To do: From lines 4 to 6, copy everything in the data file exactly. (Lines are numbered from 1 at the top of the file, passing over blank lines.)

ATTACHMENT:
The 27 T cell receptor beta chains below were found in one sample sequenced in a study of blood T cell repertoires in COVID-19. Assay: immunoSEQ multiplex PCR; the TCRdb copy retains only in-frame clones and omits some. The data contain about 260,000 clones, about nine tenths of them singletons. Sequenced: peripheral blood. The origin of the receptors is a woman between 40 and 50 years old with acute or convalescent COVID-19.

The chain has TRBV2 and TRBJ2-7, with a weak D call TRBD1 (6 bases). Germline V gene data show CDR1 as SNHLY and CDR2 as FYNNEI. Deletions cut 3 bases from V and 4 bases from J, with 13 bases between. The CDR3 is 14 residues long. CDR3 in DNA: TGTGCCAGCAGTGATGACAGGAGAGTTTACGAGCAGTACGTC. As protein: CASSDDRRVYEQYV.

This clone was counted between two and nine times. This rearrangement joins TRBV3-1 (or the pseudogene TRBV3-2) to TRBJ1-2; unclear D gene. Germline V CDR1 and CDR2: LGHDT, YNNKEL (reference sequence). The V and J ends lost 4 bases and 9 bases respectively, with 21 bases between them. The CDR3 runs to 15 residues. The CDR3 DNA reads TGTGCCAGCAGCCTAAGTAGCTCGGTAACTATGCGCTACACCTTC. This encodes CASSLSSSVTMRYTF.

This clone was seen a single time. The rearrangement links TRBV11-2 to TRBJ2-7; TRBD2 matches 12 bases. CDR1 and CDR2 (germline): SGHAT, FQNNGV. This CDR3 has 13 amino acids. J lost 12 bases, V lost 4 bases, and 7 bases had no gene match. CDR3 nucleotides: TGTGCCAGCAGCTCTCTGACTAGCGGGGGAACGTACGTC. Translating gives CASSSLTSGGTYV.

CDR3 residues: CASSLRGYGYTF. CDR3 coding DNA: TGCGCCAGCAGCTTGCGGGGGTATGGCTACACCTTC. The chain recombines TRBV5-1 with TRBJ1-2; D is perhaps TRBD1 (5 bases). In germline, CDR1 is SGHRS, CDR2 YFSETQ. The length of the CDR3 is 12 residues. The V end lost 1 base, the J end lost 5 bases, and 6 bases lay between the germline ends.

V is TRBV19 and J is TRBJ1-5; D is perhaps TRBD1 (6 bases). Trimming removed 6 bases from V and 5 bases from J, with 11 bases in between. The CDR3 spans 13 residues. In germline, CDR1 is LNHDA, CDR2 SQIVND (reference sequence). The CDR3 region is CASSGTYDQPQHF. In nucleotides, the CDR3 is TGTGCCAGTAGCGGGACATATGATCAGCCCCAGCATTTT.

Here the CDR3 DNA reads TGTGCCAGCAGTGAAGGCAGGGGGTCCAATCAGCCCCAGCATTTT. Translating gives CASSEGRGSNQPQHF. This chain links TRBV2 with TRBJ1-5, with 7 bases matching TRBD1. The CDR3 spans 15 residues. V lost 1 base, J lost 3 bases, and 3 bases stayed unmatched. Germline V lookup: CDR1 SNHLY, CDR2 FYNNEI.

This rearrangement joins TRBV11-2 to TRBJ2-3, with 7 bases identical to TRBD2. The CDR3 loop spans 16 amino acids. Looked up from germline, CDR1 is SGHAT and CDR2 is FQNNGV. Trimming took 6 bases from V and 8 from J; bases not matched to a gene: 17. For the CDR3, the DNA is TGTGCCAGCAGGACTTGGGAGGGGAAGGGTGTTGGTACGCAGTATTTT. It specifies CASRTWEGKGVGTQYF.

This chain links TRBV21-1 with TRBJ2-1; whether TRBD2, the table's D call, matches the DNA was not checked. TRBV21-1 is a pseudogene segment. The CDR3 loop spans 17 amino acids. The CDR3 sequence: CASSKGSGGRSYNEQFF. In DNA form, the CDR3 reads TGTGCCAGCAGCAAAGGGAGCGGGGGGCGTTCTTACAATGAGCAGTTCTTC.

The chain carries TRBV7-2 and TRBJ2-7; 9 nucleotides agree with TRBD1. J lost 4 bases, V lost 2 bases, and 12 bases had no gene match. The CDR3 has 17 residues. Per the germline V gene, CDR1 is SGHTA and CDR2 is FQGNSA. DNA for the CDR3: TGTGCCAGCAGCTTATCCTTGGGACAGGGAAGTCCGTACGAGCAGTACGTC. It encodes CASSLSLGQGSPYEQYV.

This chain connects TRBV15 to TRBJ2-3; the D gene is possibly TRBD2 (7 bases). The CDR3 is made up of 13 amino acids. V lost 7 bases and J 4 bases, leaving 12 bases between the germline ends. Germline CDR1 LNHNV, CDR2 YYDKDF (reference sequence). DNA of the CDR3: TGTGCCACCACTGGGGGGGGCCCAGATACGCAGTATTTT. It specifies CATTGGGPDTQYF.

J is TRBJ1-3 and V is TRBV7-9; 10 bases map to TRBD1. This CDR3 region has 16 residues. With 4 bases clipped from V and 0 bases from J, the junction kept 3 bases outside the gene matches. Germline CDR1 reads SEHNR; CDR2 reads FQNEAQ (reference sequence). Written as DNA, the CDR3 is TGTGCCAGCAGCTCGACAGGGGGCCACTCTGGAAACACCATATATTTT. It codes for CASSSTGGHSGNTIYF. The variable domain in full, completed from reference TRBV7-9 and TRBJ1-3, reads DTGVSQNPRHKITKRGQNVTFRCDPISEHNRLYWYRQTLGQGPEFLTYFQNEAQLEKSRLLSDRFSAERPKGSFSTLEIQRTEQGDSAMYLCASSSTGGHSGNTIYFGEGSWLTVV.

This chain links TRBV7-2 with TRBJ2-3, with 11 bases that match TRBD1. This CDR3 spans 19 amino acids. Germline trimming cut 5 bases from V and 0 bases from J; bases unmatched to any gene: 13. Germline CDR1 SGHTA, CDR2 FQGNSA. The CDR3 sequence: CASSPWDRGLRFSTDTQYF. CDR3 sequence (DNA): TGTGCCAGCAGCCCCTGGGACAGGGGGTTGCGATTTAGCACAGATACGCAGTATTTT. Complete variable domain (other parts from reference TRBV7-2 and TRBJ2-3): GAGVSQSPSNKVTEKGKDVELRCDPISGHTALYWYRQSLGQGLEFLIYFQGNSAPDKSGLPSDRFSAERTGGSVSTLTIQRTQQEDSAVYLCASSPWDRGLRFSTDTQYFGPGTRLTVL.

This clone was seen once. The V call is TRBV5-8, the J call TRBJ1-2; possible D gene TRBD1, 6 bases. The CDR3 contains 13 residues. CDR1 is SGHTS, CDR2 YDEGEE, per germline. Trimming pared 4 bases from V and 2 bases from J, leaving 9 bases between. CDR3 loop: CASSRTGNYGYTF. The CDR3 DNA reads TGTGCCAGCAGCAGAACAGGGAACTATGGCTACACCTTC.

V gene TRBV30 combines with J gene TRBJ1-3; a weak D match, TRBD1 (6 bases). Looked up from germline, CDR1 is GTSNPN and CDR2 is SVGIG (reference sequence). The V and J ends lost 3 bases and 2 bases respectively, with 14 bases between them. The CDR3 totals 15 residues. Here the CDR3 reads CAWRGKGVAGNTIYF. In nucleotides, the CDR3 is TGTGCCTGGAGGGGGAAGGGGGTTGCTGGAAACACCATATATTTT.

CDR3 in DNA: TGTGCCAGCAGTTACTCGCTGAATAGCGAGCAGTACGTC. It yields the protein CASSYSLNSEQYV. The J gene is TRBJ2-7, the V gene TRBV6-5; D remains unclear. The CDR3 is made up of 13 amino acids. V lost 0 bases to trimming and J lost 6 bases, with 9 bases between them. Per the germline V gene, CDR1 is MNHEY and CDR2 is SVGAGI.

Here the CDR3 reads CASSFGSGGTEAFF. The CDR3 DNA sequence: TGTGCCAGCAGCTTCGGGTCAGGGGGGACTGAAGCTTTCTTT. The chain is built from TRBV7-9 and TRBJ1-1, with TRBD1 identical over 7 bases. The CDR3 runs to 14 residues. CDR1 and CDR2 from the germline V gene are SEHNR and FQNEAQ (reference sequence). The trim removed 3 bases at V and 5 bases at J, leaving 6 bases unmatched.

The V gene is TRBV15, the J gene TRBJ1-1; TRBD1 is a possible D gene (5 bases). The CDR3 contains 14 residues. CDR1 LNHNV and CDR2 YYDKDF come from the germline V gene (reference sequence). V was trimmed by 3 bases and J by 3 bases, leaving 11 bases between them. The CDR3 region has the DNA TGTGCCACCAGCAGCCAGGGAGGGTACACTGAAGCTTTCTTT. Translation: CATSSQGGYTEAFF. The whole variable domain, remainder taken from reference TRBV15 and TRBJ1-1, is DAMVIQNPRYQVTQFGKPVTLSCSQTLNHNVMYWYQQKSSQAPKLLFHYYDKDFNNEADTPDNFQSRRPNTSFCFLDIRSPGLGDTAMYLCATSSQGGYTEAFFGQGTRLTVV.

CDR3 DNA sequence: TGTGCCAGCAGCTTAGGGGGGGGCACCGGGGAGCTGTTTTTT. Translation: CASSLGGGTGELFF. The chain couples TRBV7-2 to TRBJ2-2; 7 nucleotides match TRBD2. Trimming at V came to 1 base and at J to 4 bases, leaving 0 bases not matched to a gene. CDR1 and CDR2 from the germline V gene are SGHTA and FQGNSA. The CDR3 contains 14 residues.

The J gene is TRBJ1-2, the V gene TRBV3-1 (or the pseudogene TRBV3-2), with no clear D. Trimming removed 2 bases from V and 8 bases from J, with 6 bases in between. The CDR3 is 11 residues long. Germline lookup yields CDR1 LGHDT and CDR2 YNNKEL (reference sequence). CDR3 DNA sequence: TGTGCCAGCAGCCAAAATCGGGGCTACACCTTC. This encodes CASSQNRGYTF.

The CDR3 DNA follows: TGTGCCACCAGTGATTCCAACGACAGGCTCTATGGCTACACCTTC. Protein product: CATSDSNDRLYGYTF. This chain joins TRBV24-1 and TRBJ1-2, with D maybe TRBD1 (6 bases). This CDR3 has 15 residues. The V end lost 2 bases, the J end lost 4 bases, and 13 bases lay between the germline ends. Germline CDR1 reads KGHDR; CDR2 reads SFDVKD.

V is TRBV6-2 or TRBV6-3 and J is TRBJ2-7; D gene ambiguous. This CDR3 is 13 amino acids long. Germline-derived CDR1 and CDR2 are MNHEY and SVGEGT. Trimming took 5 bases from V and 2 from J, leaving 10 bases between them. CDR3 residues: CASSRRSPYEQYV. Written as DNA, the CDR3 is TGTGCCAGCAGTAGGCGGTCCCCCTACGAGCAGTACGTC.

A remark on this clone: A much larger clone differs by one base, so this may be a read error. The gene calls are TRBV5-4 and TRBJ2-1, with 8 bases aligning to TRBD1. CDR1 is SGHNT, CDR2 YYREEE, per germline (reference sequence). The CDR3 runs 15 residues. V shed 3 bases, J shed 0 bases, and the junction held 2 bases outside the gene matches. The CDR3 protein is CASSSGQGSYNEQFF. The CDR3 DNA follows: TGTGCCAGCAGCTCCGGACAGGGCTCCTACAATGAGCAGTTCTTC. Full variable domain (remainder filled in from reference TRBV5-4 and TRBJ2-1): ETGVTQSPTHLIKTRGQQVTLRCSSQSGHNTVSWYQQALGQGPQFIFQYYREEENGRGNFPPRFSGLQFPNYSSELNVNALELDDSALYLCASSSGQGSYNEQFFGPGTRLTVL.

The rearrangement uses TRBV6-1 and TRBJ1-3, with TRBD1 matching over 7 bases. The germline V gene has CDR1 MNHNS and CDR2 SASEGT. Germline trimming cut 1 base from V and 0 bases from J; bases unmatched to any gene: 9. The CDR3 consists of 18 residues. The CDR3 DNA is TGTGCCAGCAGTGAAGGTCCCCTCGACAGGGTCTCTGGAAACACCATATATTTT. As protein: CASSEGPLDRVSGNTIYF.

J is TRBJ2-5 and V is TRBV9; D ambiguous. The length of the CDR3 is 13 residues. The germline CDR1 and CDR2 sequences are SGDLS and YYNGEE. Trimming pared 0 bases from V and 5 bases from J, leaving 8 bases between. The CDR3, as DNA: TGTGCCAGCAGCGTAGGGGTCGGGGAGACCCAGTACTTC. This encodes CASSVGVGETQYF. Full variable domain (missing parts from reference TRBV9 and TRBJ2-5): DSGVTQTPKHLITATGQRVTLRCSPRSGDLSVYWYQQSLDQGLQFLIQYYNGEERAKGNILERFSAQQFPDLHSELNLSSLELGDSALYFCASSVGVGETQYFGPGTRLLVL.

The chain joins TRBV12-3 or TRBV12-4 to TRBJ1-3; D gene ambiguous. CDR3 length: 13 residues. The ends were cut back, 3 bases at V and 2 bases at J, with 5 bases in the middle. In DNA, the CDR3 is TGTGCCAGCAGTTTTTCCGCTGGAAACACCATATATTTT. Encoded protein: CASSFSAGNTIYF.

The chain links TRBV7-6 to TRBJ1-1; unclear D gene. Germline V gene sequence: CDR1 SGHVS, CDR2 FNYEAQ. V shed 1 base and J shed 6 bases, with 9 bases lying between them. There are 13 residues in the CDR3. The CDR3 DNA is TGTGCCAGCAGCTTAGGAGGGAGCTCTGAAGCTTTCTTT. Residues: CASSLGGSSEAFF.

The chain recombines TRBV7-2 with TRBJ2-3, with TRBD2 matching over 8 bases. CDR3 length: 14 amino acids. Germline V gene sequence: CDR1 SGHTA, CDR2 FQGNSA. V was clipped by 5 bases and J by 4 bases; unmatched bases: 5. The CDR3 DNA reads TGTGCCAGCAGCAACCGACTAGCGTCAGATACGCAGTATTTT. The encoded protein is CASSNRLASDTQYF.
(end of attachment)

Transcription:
This clone was seen a single time. The rearrangement links TRBV11-2 to TRBJ2-7; TRBD2 matches 12 bases. CDR1 and CDR2 (germline): SGHAT, FQNNGV. This CDR3 has 13 amino acids. J lost 12 bases, V lost 4 bases, and 7 bases had no gene match. CDR3 nucleotides: TGTGCCAGCAGCTCTCTGACTAGCGGGGGAACGTACGTC. Translating gives CASSSLTSGGTYV.

CDR3 residues: CASSLRGYGYTF. CDR3 coding DNA: TGCGCCAGCAGCTTGCGGGGGTATGGCTACACCTTC. The chain recombines TRBV5-1 with TRBJ1-2; D is perhaps TRBD1 (5 bases). In germline, CDR1 is SGHRS, CDR2 YFSETQ. The length of the CDR3 is 12 residues. The V end lost 1 base, the J end lost 5 bases, and 6 bases lay between the germline ends.

V is TRBV19 and J is TRBJ1-5; D is perhaps TRBD1 (6 bases). Trimming removed 6 bases from V and 5 bases from J, with 11 bases in between. The CDR3 spans 13 residues. In germline, CDR1 is LNHDA, CDR2 SQIVND (reference sequence). The CDR3 region is CASSGTYDQPQHF. In nucleotides, the CDR3 is TGTGCCAGTAGCGGGACATATGATCAGCCCCAGCATTTT.